" For Thetis looked for what she thought defined the humans on her shores. First for gracious sacrifice and second for the pleasurous dancing and the games they played; of a lively, appreciative existence above and below the many hallowed gods. But what she saw wrought in the iron when Hephaestos had finished was the story of the relationship and meaning between the mortals and the immortals. Wound round in a perfect circle, the god-touched metal depicted those fundamental pieces that keep the cycle between the two preserved.
Redolent of the continual flow of time, a river rings the shield's edge, serving to remind us of the ever-present distinction between the mortals and the immortals; the immortals as the preservers of life, and the mortals as those organisms the immortals provide for. Within this ring of preservation lies the 3 most pronounced characteristics of the mortal world - included are cattle, sheep and dance. Cattle serves to represent desire for wealth - what kind of wealth has not yet been said - while sheep represent the love attributed to mortal families as well as the sacrifices offering love to the gods above and below. Lastly there's dance, representing the celebration and gaiety that Thetis was looking for originally.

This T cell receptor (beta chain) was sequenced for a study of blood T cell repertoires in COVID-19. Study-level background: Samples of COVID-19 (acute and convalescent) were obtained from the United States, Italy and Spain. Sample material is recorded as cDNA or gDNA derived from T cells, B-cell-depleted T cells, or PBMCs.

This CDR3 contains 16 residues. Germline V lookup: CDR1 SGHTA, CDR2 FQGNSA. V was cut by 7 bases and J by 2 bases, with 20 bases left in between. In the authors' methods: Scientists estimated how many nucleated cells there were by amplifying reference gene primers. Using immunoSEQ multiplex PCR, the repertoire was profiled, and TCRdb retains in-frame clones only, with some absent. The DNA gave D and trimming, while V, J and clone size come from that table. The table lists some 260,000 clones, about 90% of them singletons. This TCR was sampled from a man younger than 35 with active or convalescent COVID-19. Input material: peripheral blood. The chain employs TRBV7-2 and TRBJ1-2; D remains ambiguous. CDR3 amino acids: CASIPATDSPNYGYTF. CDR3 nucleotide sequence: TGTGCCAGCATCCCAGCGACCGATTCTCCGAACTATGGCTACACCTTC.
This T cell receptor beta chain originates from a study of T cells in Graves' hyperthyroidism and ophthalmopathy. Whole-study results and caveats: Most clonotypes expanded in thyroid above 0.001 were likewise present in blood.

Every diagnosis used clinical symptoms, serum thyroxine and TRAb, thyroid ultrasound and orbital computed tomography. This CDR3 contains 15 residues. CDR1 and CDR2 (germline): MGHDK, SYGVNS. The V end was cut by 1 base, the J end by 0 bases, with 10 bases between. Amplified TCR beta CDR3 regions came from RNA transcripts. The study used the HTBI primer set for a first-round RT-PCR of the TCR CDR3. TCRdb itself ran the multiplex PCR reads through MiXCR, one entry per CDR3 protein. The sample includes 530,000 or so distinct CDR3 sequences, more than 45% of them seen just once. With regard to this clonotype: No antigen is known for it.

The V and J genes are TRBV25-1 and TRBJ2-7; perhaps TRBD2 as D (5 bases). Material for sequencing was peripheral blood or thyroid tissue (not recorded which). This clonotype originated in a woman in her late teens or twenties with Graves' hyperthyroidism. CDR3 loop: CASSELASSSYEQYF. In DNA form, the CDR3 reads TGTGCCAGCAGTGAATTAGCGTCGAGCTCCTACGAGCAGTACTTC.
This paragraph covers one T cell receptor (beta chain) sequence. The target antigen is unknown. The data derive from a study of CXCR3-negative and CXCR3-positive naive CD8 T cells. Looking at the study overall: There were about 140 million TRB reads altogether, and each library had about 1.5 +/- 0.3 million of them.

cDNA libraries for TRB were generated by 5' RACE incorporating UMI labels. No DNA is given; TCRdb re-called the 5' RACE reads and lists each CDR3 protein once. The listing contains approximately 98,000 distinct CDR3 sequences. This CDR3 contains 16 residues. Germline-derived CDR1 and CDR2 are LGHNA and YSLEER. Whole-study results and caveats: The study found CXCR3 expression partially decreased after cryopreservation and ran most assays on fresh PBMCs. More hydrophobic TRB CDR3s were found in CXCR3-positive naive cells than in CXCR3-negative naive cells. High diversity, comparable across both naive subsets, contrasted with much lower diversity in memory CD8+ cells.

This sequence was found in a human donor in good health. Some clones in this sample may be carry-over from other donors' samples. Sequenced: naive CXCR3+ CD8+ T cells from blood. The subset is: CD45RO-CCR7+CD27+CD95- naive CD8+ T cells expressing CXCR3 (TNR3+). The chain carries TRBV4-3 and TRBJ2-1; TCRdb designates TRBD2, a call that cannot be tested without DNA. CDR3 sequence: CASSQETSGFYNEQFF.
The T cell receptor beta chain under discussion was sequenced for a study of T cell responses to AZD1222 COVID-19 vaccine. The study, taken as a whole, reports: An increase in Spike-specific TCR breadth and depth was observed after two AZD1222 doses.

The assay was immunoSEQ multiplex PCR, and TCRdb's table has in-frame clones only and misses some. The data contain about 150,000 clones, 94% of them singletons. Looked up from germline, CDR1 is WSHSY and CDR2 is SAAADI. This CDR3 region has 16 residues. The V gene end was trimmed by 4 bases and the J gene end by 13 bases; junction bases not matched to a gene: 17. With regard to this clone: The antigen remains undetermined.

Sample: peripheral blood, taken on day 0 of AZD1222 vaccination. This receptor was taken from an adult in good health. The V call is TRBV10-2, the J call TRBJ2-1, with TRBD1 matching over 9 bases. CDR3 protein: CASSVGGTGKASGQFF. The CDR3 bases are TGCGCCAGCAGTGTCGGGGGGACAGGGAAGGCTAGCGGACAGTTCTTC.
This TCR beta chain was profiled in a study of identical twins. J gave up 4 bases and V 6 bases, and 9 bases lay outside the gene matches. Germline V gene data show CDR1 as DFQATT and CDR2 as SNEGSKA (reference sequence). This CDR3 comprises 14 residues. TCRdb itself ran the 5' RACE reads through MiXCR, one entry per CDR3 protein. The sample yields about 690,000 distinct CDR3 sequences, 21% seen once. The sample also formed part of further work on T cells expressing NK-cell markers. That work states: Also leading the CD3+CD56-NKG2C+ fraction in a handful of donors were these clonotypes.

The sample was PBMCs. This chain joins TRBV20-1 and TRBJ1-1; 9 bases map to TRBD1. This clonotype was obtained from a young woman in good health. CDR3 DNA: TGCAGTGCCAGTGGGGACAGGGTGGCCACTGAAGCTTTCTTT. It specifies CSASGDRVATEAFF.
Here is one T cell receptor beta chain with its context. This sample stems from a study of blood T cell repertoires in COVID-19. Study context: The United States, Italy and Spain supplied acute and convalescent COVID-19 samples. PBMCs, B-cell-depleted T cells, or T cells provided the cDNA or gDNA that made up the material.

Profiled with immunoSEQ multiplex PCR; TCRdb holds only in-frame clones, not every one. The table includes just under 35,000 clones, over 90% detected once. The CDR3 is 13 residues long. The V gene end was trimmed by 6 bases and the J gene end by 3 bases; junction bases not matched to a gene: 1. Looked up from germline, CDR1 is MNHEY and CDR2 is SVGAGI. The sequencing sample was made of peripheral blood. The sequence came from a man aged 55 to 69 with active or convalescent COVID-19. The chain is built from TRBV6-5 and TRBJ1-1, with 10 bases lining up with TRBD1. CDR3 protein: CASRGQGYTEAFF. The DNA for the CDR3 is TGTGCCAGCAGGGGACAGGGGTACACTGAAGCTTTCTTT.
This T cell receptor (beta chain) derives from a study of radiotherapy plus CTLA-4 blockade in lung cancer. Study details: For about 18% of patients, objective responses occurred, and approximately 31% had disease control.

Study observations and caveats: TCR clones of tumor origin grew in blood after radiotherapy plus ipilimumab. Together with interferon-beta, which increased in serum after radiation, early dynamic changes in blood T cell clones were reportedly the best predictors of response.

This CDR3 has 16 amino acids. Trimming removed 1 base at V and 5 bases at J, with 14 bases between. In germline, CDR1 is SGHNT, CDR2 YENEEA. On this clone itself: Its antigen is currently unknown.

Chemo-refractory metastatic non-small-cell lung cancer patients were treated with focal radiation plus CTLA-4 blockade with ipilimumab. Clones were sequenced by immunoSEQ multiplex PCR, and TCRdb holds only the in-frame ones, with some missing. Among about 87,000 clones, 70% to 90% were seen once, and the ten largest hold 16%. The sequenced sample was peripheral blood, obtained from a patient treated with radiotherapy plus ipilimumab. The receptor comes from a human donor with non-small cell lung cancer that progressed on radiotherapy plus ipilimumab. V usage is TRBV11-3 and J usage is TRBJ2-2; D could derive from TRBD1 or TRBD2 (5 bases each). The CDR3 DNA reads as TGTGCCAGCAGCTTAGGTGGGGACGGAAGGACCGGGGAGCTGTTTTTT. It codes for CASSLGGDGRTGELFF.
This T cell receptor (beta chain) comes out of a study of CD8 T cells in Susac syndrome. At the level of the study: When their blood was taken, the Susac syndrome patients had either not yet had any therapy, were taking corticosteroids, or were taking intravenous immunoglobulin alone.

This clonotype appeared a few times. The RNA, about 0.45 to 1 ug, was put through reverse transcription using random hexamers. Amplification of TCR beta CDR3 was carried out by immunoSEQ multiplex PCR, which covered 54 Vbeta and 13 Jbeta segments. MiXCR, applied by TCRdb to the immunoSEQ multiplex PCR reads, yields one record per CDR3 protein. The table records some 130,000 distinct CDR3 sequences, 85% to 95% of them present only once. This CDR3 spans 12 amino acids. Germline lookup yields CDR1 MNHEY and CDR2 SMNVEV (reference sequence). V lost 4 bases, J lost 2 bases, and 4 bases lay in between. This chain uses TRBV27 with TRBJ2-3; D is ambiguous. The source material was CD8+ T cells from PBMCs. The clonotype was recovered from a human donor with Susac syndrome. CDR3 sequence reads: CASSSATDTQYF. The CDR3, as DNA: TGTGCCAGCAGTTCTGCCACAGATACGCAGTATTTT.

Working inwards, the third ring is telling of hard labor and its profits throughout the working year. The mortals first plough the land in spring so as to reap its rewards in the summer crops. Come fall, the year and Demeter are celebrated with the seasonal yield of wine. As the herd is watched throughout the cold months, cattle lends also to the winter.
Finally, we reach the inner-most ring. Surrounding a core of celestial power lay two cities: one wrought of the workings of war, the preparation and onset of battle and the other lying in peace, depicting festive occasions and moral contemplation. The happenings in these two rings relate closest to the deities because they represent the seriousness of human condition.